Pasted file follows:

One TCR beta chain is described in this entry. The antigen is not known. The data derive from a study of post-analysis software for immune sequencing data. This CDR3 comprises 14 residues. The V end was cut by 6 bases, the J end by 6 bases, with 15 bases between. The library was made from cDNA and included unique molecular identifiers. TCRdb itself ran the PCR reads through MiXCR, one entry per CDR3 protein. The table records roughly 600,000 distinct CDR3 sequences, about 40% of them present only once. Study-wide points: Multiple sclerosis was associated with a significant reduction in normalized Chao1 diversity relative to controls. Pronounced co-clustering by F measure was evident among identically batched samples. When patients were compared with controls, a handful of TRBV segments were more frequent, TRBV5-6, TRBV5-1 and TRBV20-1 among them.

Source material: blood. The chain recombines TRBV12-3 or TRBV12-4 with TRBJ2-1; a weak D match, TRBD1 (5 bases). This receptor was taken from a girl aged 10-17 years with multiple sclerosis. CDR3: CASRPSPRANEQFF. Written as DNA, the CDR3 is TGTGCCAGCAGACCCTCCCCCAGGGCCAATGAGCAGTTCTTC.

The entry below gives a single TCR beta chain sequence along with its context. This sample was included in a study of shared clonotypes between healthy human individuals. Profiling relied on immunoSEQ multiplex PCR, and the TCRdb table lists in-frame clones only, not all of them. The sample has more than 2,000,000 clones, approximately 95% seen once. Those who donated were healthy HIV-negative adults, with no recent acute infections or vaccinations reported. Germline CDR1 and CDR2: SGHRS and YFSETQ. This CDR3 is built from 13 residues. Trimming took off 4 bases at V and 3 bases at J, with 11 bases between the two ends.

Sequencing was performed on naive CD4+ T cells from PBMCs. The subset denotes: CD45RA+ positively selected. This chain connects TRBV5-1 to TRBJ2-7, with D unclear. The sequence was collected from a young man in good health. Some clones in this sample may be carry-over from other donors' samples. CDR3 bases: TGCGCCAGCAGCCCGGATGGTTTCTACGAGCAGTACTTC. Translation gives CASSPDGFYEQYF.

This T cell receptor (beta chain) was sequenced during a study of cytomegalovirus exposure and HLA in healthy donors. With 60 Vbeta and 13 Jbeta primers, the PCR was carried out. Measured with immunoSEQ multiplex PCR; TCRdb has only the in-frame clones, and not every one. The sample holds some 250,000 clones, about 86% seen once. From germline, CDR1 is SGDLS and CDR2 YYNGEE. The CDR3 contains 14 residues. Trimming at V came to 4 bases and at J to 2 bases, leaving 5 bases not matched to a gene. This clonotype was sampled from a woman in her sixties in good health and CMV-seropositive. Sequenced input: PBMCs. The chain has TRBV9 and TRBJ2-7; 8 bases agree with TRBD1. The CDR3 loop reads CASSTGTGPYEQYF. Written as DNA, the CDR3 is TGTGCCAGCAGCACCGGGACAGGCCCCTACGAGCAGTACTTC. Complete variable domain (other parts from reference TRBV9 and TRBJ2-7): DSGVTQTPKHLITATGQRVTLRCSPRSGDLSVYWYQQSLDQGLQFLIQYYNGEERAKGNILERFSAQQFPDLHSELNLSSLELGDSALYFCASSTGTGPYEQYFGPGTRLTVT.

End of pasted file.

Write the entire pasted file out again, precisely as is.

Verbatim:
One TCR beta chain is described in this entry. The antigen is not known. The data derive from a study of post-analysis software for immune sequencing data. This CDR3 comprises 14 residues. The V end was cut by 6 bases, the J end by 6 bases, with 15 bases between. The library was made from cDNA and included unique molecular identifiers. TCRdb itself ran the PCR reads through MiXCR, one entry per CDR3 protein. The table records roughly 600,000 distinct CDR3 sequences, about 40% of them present only once. Study-wide points: Multiple sclerosis was associated with a significant reduction in normalized Chao1 diversity relative to controls. Pronounced co-clustering by F measure was evident among identically batched samples. When patients were compared with controls, a handful of TRBV segments were more frequent, TRBV5-6, TRBV5-1 and TRBV20-1 among them.

Source material: blood. The chain recombines TRBV12-3 or TRBV12-4 with TRBJ2-1; a weak D match, TRBD1 (5 bases). This receptor was taken from a girl aged 10-17 years with multiple sclerosis. CDR3: CASRPSPRANEQFF. Written as DNA, the CDR3 is TGTGCCAGCAGACCCTCCCCCAGGGCCAATGAGCAGTTCTTC.

The entry below gives a single TCR beta chain sequence along with its context. This sample was included in a study of shared clonotypes between healthy human individuals. Profiling relied on immunoSEQ multiplex PCR, and the TCRdb table lists in-frame clones only, not all of them. The sample has more than 2,000,000 clones, approximately 95% seen once. Those who donated were healthy HIV-negative adults, with no recent acute infections or vaccinations reported. Germline CDR1 and CDR2: SGHRS and YFSETQ. This CDR3 is built from 13 residues. Trimming took off 4 bases at V and 3 bases at J, with 11 bases between the two ends.

Sequencing was performed on naive CD4+ T cells from PBMCs. The subset denotes: CD45RA+ positively selected. This chain connects TRBV5-1 to TRBJ2-7, with D unclear. The sequence was collected from a young man in good health. Some clones in this sample may be carry-over from other donors' samples. CDR3 bases: TGCGCCAGCAGCCCGGATGGTTTCTACGAGCAGTACTTC. Translation gives CASSPDGFYEQYF.

This T cell receptor (beta chain) was sequenced during a study of cytomegalovirus exposure and HLA in healthy donors. With 60 Vbeta and 13 Jbeta primers, the PCR was carried out. Measured with immunoSEQ multiplex PCR; TCRdb has only the in-frame clones, and not every one. The sample holds some 250,000 clones, about 86% seen once. From germline, CDR1 is SGDLS and CDR2 YYNGEE. The CDR3 contains 14 residues. Trimming at V came to 4 bases and at J to 2 bases, leaving 5 bases not matched to a gene. This clonotype was sampled from a woman in her sixties in good health and CMV-seropositive. Sequenced input: PBMCs. The chain has TRBV9 and TRBJ2-7; 8 bases agree with TRBD1. The CDR3 loop reads CASSTGTGPYEQYF. Written as DNA, the CDR3 is TGTGCCAGCAGCACCGGGACAGGCCCCTACGAGCAGTACTTC. Complete variable domain (other parts from reference TRBV9 and TRBJ2-7): DSGVTQTPKHLITATGQRVTLRCSPRSGDLSVYWYQQSLDQGLQFLIQYYNGEERAKGNILERFSAQQFPDLHSELNLSSLELGDSALYFCASSTGTGPYEQYFGPGTRLTVT.